How to Give Your Child a Blessing and a Bright Future

Another World Series is over. I admit. I didn’t watch one game this year. Time did not allow. But I did read an article that caught my attention.

If you’re dressing up for Halloween anywhere in the Kansas City area, dress as Madison Bumgarner. He must be the Royal’s biggest nightmare. Two wins and a save helped the Giants to another World Series title.

What got me interested, admittedly a little late, was an article about his father. Living “somewhere east of Granite Falls, in the Appalachian foothills,” the interviewer tells a down-home story of Madison’s family.

His father, Kevin, had texted Madison after the eighth inning of Game 7. Madison had come in as a relief pitcher—rather than his usual role as a starter—to help clinch the series. Kevin’s text to his son read: “OMG. You’re so much more than awesome. To see you work on the mound reminds me of watching you in high school. You are willing yourself to perfection and dragging the team along with you. I couldn’t be more proud of your baseball accomplishments.” (You can read the full article here.)

The text reminded me of how important it is for parents to speak (or in this case, text) words of blessing to our children. Even when they are grown.

Here are some things to keep in mind when “blessing” your children:

  • Meaningful touch is important. Hugs, kisses, putting an arm around their shoulder when you affirm them or pray for them tells them you accept them. No matter what age they are.
  • Speak words to them. Some parents aren’t as comfortable with words. Maybe your parents did not say affirming, positive things to you. But you can learn. And it is crucial. Tell your kids that you love them. Tell them why you are proud of them. Tell them how they bring joy to your life.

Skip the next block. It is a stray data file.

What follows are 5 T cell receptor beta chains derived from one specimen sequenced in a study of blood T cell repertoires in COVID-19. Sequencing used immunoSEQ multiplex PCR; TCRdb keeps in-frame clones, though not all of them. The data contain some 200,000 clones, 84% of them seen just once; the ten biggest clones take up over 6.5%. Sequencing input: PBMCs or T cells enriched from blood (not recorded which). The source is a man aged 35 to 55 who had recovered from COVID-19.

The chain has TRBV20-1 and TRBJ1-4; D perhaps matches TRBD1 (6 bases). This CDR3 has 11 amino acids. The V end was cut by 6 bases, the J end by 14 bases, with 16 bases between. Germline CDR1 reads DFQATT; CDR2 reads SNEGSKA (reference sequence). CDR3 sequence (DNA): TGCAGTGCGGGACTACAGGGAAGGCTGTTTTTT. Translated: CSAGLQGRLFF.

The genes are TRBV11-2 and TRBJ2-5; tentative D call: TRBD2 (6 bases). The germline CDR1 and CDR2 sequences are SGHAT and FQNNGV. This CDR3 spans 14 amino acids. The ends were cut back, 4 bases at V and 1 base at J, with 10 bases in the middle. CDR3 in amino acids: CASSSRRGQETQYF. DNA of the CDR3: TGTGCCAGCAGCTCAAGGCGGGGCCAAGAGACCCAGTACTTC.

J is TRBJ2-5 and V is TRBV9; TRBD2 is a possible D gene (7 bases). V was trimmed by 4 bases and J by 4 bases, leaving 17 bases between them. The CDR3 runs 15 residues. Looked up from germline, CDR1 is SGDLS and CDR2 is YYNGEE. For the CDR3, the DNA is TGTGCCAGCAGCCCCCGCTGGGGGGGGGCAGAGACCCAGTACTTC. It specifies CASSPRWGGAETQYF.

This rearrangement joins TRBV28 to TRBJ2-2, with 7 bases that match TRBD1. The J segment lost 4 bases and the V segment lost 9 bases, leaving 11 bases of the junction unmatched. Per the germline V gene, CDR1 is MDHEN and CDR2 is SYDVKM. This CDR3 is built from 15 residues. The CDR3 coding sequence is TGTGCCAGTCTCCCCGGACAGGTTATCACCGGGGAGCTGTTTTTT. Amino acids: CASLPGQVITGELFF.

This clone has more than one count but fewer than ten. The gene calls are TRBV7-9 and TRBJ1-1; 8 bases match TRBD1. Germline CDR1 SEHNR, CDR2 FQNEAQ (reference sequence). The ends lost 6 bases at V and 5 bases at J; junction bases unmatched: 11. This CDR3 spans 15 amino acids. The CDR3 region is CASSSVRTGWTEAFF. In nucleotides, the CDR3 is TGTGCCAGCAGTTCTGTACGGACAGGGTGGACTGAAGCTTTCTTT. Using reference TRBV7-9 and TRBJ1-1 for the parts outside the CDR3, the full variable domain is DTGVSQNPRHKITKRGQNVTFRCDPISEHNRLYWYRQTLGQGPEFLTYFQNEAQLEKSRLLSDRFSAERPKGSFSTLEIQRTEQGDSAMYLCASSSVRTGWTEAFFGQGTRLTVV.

• Picture a special future for them. Help them see their future. Find what it is they are good at and are wanting to do and tell them you will do whatever you can to support them. Harry S. Truman once said, “I have found the best way to give advice to your children is to find out what they want to do and then advise them to do it.” Remember, it’s their future. It’s their life. Help them live it and not just the one you want.

And if you’re thinking, “I’ll get to that tomorrow” . . . don’t. Do it today. Kevin did not even wait until the game was over to send a word of blessing to Madison. He said, “I knew he wouldn’t read that text before the game was over but I wanted him to know this was what his daddy thought of him.”

Let your kids know what you think of them today. (And now I wish I had watched the Series!)

Question: What words do you need to say to your children today?

 

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2 thoughts on “How to Give Your Child a Blessing and a Bright Future

  1. I LOVED this! What a great reminder…too often as a parent of both adult children and teens, it is too easy for me to get so busy that I forget to even send a text of encouragement sometimes. My eldest work crazy hours since one is a Houston Fire Fighter, another working swing shift, another 12 hour shifts and recently back on active duty in military, and yet another one busy as a bee with 7 year old and working…so talking by phone isn’t always feasible. However, I do send text when I think of it to encourage, and or scripture to help them through the day..but now since reading this blog will do it more often…for goodness sake, it only takes a few seconds for most..but remember to check the predictive typing..LOL or who knows what you’ll send..Just the other day I sent one to my daughter as she was riding her bus to school that was only filled with icons of a plane, ship, and balloon. She questioned, “What does this mean?” I said the plane…was a reminder to her that she could soar through her day with the strength of God. The ship was a symbol of steadfastness sailing above the see unshaken…to remind her to stay focused, and the balloon of course was the old cliche of “the skies the limit” with her dreams. She absolutely loved it! Now she sends me icons of reminders, we have our very own little code now. I feel privileged as if I’ve been accepted into her little world of text lingo.